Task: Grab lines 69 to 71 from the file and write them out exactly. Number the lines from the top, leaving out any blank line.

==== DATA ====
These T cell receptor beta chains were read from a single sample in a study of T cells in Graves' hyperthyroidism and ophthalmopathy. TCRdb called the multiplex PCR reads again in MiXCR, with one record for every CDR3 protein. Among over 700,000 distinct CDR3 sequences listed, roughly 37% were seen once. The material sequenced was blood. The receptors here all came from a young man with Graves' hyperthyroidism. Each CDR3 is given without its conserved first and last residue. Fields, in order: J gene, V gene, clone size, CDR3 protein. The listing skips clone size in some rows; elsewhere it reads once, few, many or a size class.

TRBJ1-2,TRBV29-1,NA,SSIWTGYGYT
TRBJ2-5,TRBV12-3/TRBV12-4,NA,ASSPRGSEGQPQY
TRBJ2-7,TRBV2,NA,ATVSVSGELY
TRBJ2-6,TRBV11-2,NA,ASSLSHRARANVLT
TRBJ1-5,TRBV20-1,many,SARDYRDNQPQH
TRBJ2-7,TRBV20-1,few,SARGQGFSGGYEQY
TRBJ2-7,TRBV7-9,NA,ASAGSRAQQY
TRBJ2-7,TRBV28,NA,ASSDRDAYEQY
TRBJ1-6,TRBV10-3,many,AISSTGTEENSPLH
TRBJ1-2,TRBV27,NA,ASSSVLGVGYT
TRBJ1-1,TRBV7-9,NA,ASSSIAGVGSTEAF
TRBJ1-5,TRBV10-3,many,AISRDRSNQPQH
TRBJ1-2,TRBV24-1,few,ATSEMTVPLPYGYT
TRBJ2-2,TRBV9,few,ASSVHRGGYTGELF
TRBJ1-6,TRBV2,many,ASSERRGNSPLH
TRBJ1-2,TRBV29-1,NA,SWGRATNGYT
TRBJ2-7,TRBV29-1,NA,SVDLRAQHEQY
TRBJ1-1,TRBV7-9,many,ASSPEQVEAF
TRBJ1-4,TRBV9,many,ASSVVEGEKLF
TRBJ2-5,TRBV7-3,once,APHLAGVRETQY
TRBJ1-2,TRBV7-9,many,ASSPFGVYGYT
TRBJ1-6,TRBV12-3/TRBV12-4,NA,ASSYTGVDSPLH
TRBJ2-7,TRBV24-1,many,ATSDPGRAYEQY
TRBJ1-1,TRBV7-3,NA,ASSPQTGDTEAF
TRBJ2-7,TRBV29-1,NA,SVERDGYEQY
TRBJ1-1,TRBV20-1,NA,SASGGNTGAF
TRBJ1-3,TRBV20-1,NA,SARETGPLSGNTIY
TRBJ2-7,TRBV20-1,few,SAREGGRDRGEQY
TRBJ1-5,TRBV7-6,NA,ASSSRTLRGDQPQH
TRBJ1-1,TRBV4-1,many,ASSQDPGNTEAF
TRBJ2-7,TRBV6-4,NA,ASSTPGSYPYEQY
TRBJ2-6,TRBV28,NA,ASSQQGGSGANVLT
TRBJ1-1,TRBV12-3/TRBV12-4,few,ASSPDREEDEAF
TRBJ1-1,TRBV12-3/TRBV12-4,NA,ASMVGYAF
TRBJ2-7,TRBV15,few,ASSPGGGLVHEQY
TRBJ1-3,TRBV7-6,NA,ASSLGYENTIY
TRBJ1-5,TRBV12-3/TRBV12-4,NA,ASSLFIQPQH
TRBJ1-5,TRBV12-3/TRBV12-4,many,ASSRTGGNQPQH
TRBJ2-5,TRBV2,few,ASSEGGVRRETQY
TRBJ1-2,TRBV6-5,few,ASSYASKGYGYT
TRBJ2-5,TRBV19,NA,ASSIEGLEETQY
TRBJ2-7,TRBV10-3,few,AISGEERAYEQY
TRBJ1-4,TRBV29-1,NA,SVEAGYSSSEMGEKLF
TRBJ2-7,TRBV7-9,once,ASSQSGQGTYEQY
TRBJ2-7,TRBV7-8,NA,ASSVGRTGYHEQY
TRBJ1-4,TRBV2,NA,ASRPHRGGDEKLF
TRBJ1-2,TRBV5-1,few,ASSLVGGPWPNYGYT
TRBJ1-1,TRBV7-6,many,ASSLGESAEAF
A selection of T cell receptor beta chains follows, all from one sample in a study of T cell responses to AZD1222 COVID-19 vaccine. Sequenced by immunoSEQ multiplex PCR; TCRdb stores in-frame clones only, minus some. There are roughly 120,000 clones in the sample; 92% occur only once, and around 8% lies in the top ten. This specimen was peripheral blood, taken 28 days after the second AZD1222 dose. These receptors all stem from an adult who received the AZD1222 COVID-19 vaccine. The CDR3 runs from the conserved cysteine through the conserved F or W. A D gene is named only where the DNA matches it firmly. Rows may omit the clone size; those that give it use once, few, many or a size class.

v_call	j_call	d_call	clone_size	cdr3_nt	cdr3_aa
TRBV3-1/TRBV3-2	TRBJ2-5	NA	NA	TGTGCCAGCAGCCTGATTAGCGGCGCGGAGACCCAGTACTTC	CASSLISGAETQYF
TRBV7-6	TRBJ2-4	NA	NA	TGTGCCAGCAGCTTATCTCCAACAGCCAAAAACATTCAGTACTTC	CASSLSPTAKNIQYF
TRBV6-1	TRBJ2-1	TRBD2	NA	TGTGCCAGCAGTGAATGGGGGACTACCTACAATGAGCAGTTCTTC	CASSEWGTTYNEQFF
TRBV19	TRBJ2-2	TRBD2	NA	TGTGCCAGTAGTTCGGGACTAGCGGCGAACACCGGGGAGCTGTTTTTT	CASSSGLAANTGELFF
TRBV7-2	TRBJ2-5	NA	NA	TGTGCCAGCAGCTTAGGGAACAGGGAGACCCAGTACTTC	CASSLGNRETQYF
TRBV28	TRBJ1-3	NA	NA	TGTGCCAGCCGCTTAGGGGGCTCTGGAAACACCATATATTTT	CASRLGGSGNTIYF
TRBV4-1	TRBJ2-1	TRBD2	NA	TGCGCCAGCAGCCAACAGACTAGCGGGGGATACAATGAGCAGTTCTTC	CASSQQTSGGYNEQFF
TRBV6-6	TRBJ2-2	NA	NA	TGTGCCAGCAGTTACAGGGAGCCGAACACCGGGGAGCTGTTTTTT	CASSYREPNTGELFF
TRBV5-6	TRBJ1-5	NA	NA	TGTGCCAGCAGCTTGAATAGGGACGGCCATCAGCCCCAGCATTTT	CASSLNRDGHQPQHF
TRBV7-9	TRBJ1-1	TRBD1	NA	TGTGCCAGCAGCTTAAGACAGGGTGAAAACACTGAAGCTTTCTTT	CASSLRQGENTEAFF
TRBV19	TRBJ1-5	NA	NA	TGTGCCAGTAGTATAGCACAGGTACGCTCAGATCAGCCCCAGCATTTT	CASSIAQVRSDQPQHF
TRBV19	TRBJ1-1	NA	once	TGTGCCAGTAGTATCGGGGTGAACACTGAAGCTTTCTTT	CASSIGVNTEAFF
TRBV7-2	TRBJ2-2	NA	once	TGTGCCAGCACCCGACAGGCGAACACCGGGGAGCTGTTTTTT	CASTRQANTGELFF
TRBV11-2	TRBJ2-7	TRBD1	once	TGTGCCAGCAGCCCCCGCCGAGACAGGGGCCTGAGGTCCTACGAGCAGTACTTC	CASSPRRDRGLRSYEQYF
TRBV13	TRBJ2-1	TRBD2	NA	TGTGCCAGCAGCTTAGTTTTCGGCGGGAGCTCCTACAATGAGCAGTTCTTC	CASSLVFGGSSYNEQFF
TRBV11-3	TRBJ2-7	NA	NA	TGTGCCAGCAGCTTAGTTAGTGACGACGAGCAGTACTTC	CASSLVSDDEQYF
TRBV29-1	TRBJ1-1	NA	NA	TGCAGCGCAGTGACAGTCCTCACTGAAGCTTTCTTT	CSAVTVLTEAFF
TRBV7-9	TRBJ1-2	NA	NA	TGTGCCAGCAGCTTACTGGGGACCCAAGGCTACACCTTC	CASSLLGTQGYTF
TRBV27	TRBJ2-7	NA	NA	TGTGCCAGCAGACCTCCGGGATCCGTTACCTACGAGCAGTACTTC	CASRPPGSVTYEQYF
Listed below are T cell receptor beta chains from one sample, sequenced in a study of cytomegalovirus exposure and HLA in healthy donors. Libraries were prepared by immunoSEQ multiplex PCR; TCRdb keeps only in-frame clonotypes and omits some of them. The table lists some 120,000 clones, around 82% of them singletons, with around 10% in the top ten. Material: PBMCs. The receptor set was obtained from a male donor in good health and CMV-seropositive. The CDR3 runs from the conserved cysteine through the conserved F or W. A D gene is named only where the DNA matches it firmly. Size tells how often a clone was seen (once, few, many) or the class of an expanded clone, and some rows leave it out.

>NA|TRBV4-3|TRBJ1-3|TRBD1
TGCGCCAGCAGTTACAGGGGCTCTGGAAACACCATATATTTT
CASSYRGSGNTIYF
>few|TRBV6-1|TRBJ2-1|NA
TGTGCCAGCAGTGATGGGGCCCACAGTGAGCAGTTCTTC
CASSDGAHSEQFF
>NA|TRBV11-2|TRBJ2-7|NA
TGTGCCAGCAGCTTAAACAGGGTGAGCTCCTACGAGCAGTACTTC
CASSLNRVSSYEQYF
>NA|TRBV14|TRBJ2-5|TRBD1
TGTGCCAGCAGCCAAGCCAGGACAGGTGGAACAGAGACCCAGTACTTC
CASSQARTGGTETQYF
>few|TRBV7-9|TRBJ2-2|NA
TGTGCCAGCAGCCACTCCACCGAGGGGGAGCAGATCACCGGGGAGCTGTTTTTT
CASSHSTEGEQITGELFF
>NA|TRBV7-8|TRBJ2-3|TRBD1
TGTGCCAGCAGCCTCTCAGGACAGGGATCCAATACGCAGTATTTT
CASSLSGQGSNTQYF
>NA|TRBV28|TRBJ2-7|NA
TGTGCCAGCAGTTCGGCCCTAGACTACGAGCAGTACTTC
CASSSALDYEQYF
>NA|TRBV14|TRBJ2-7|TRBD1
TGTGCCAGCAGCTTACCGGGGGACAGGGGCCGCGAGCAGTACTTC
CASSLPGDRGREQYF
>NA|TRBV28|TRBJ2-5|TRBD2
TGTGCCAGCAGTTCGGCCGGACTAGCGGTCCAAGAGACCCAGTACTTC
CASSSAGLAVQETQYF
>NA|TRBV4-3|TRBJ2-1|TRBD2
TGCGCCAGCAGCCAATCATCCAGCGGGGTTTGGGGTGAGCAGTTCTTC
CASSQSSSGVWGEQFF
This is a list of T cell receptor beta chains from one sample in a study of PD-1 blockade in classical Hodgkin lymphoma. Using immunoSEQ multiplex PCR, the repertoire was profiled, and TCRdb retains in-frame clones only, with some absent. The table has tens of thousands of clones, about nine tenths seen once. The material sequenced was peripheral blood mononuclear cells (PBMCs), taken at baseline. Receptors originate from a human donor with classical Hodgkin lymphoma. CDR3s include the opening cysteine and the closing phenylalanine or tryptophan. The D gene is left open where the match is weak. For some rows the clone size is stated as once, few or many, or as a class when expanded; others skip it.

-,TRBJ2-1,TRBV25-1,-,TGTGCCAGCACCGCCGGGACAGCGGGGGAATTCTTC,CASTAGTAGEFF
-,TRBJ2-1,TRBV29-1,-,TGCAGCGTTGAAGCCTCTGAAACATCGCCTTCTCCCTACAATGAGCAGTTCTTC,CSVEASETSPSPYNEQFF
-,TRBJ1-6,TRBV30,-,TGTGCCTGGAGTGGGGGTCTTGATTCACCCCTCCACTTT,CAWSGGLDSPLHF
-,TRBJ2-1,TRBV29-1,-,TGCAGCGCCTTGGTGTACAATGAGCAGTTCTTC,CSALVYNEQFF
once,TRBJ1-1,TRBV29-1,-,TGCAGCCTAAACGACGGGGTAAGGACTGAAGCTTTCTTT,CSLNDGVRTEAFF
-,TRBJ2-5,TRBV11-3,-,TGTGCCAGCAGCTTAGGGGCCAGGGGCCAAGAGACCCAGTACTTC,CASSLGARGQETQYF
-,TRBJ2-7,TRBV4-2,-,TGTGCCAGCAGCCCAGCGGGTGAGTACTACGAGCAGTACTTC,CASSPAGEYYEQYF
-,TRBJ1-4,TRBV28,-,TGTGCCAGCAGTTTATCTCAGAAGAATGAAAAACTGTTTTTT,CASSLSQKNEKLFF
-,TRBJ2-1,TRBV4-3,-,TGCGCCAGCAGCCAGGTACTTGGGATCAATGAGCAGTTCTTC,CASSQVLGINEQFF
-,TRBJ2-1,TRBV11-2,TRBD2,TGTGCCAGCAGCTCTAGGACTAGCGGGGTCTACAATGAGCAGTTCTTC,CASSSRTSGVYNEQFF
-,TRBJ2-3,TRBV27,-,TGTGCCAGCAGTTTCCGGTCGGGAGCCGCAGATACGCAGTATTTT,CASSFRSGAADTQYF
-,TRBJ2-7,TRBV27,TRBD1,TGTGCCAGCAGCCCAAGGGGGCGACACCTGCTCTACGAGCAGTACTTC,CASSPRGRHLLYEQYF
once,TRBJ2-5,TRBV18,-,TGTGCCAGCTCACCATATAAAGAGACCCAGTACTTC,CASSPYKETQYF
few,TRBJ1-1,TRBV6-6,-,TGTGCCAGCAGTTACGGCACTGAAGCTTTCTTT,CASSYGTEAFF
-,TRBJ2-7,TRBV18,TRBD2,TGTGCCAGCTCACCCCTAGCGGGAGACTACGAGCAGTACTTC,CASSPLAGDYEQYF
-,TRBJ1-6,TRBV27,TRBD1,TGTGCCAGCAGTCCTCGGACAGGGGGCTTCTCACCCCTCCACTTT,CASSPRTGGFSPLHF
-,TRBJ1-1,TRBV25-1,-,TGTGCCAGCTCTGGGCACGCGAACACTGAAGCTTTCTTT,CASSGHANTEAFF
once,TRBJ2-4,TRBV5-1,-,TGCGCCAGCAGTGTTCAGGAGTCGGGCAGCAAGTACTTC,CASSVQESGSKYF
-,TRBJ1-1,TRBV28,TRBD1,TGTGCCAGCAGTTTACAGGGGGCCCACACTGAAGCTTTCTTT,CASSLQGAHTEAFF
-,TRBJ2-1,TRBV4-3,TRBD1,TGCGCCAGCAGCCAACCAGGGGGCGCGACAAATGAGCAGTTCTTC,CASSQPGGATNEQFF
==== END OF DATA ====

TRBV7-9	TRBJ1-2	NA	NA	TGTGCCAGCAGCTTACTGGGGACCCAAGGCTACACCTTC	CASSLLGTQGYTF
TRBV27	TRBJ2-7	NA	NA	TGTGCCAGCAGACCTCCGGGATCCGTTACCTACGAGCAGTACTTC	CASRPPGSVTYEQYF
Listed below are T cell receptor beta chains from one sample, sequenced in a study of cytomegalovirus exposure and HLA in healthy donors. Libraries were prepared by immunoSEQ multiplex PCR; TCRdb keeps only in-frame clonotypes and omits some of them. The table lists some 120,000 clones, around 82% of them singletons, with around 10% in the top ten. Material: PBMCs. The receptor set was obtained from a male donor in good health and CMV-seropositive. The CDR3 runs from the conserved cysteine through the conserved F or W. A D gene is named only where the DNA matches it firmly. Size tells how often a clone was seen (once, few, many) or the class of an expanded clone, and some rows leave it out.